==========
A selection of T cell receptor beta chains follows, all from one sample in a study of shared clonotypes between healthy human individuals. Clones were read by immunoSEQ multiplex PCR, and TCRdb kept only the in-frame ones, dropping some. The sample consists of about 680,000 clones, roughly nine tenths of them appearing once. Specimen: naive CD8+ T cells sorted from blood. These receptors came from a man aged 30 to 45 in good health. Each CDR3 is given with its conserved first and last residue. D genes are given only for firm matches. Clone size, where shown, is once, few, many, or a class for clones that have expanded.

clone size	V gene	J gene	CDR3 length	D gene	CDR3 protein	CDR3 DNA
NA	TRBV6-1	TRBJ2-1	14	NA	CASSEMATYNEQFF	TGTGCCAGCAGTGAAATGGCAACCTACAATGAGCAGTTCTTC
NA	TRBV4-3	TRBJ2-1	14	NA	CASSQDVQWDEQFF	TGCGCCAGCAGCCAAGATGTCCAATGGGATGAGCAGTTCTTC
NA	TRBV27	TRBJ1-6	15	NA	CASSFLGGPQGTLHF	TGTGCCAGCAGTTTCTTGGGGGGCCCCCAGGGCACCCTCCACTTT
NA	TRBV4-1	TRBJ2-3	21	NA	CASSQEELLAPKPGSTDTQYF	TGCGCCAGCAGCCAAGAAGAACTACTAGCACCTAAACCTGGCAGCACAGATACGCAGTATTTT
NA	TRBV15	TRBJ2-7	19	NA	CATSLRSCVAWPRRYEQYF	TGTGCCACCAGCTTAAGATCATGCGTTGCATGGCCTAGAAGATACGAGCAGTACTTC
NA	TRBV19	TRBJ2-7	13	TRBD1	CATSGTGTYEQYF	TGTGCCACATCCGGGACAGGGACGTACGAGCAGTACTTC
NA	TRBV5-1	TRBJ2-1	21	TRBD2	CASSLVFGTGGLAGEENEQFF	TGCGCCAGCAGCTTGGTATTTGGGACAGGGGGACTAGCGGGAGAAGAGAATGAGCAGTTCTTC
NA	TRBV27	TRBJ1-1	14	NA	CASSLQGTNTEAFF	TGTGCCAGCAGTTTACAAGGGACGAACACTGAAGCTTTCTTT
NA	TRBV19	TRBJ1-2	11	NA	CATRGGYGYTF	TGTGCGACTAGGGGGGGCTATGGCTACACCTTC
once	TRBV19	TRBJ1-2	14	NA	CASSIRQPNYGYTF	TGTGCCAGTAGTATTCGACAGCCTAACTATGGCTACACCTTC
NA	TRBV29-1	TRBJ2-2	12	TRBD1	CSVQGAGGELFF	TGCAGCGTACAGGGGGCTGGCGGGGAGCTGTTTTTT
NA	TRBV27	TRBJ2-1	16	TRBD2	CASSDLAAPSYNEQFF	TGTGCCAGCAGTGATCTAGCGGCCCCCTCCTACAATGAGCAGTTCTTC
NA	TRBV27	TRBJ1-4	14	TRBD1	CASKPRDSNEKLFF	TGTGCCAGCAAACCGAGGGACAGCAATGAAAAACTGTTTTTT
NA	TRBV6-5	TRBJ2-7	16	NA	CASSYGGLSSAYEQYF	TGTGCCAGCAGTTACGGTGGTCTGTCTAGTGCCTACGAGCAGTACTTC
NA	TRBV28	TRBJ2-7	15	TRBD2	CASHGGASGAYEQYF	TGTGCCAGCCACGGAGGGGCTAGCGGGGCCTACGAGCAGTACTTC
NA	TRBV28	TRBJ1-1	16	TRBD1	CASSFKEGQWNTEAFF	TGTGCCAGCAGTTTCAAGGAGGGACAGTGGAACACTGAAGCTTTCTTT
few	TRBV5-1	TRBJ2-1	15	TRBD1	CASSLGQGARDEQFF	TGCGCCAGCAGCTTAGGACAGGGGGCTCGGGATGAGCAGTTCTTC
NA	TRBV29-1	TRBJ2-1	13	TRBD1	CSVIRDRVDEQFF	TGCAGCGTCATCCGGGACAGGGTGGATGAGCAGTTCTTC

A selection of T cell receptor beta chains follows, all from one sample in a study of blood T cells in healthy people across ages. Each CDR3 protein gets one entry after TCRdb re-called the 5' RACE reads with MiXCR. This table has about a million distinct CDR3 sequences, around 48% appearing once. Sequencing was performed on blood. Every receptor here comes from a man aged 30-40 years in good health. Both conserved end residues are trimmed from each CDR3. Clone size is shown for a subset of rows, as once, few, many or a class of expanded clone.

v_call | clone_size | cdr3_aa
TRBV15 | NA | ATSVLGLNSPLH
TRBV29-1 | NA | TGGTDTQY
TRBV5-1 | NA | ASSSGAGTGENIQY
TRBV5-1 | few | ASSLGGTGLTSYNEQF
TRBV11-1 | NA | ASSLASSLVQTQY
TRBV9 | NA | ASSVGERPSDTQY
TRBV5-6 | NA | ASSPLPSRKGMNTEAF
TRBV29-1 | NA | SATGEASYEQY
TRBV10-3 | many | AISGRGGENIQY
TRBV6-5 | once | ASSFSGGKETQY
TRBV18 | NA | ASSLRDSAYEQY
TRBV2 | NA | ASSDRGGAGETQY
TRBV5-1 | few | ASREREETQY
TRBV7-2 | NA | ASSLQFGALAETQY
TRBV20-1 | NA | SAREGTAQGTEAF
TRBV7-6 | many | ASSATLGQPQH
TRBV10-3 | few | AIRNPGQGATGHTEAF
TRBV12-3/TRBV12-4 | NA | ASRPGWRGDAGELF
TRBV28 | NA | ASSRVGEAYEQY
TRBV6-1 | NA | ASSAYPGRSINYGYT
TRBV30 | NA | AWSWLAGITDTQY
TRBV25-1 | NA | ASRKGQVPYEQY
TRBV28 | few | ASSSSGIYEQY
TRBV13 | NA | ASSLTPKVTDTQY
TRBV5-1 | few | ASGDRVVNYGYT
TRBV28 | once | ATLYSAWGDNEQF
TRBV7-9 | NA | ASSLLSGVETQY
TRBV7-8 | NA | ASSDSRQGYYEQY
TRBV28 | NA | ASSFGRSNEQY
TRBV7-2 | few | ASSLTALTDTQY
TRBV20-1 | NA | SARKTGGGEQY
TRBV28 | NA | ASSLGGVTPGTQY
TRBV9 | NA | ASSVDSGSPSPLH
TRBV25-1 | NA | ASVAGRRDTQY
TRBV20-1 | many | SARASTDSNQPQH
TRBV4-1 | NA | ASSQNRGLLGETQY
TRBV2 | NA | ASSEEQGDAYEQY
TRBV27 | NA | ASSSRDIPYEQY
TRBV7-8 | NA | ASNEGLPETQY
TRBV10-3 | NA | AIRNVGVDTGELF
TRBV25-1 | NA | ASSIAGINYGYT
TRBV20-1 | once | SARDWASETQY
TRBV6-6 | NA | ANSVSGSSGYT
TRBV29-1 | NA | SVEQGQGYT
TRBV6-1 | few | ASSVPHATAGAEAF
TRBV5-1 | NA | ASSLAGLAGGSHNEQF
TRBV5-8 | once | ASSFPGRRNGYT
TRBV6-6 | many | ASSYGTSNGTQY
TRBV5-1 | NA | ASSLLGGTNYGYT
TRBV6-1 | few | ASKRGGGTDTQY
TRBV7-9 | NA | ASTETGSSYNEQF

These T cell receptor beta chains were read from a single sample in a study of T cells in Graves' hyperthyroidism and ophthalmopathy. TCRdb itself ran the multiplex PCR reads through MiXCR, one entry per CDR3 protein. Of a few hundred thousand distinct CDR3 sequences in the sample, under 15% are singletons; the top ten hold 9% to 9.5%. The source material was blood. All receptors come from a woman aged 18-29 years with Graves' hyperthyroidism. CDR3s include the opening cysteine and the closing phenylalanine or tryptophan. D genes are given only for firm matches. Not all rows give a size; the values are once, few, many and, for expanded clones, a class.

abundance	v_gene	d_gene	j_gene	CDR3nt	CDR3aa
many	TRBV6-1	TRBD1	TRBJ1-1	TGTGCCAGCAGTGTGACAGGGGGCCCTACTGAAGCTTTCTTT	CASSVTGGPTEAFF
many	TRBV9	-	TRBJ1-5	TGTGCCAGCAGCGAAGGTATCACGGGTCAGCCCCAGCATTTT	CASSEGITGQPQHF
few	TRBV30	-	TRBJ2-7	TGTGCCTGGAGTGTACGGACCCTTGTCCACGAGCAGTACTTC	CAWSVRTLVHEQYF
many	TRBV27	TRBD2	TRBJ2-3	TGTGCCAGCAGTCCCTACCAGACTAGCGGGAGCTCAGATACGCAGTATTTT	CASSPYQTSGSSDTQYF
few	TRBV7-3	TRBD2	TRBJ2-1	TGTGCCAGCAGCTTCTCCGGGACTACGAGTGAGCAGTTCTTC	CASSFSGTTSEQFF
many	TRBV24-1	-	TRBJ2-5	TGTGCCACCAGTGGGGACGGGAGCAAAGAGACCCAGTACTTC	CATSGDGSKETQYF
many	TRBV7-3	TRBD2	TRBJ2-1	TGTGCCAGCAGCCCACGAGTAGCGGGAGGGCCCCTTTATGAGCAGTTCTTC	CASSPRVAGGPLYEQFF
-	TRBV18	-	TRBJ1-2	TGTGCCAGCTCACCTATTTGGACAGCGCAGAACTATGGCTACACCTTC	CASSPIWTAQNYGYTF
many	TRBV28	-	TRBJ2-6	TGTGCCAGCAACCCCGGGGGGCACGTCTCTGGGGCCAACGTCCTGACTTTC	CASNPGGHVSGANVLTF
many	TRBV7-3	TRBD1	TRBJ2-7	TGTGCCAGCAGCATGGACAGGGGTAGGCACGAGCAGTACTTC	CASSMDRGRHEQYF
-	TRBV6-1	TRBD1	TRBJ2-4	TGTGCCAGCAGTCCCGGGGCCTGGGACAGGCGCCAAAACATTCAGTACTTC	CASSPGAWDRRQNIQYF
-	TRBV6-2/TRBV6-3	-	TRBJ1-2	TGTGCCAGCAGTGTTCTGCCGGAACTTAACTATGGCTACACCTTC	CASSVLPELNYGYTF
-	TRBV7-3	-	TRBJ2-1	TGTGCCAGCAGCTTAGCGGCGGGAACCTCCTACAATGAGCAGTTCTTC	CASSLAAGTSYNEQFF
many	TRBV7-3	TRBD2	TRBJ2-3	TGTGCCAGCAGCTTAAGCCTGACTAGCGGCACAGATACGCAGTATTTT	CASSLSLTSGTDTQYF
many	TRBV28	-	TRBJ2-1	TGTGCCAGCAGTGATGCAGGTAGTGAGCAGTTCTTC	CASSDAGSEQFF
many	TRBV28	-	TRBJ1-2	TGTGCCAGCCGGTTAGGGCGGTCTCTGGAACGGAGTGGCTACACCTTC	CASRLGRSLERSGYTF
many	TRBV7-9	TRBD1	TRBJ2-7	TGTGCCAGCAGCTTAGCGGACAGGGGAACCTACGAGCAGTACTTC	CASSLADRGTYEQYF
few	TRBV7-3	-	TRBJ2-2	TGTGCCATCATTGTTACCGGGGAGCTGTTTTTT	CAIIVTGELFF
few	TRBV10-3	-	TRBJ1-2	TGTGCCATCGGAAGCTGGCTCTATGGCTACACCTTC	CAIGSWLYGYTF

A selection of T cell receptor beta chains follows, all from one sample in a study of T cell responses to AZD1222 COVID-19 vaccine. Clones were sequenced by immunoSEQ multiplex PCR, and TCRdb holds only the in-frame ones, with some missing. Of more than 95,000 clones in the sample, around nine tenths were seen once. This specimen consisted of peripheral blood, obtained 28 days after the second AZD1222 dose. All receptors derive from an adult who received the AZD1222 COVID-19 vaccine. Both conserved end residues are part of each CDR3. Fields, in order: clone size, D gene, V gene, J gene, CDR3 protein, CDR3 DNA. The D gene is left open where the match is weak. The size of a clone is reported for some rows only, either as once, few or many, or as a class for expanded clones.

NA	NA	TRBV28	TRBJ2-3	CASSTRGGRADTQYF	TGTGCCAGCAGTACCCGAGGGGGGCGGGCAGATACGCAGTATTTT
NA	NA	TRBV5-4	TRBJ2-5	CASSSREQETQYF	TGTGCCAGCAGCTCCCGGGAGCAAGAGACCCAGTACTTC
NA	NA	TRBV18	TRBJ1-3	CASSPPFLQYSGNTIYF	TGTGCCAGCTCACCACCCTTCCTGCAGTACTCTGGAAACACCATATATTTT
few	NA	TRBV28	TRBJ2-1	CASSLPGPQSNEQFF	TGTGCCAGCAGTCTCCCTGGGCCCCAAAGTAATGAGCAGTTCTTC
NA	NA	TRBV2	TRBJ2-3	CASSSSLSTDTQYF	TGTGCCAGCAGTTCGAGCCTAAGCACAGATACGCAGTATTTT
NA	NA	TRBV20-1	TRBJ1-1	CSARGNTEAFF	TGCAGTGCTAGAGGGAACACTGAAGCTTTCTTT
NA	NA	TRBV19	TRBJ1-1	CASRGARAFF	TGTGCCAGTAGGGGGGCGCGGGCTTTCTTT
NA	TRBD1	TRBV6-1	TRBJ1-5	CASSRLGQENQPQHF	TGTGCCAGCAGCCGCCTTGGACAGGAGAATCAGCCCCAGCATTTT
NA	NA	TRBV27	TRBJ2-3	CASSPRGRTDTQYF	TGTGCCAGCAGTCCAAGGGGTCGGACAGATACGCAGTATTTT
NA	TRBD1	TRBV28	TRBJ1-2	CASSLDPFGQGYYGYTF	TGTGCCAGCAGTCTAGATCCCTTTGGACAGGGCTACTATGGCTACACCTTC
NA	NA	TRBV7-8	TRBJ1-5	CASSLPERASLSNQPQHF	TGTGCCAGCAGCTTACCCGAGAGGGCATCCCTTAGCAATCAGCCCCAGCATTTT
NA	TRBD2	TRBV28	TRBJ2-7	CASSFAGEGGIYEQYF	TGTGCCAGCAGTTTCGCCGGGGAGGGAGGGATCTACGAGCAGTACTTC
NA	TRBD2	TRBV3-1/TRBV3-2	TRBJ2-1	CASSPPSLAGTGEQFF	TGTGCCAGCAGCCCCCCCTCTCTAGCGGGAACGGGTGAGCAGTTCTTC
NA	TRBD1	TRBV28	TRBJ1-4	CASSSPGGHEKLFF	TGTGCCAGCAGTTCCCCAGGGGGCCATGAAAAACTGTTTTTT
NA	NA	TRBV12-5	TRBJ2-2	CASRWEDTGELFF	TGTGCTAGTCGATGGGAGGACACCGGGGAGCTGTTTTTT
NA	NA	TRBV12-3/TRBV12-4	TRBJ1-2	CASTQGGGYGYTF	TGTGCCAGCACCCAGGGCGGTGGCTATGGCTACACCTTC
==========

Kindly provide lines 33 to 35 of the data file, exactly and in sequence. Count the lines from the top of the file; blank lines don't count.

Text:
TRBV18 | NA | ASSLRDSAYEQY
TRBV2 | NA | ASSDRGGAGETQY
TRBV5-1 | few | ASREREETQY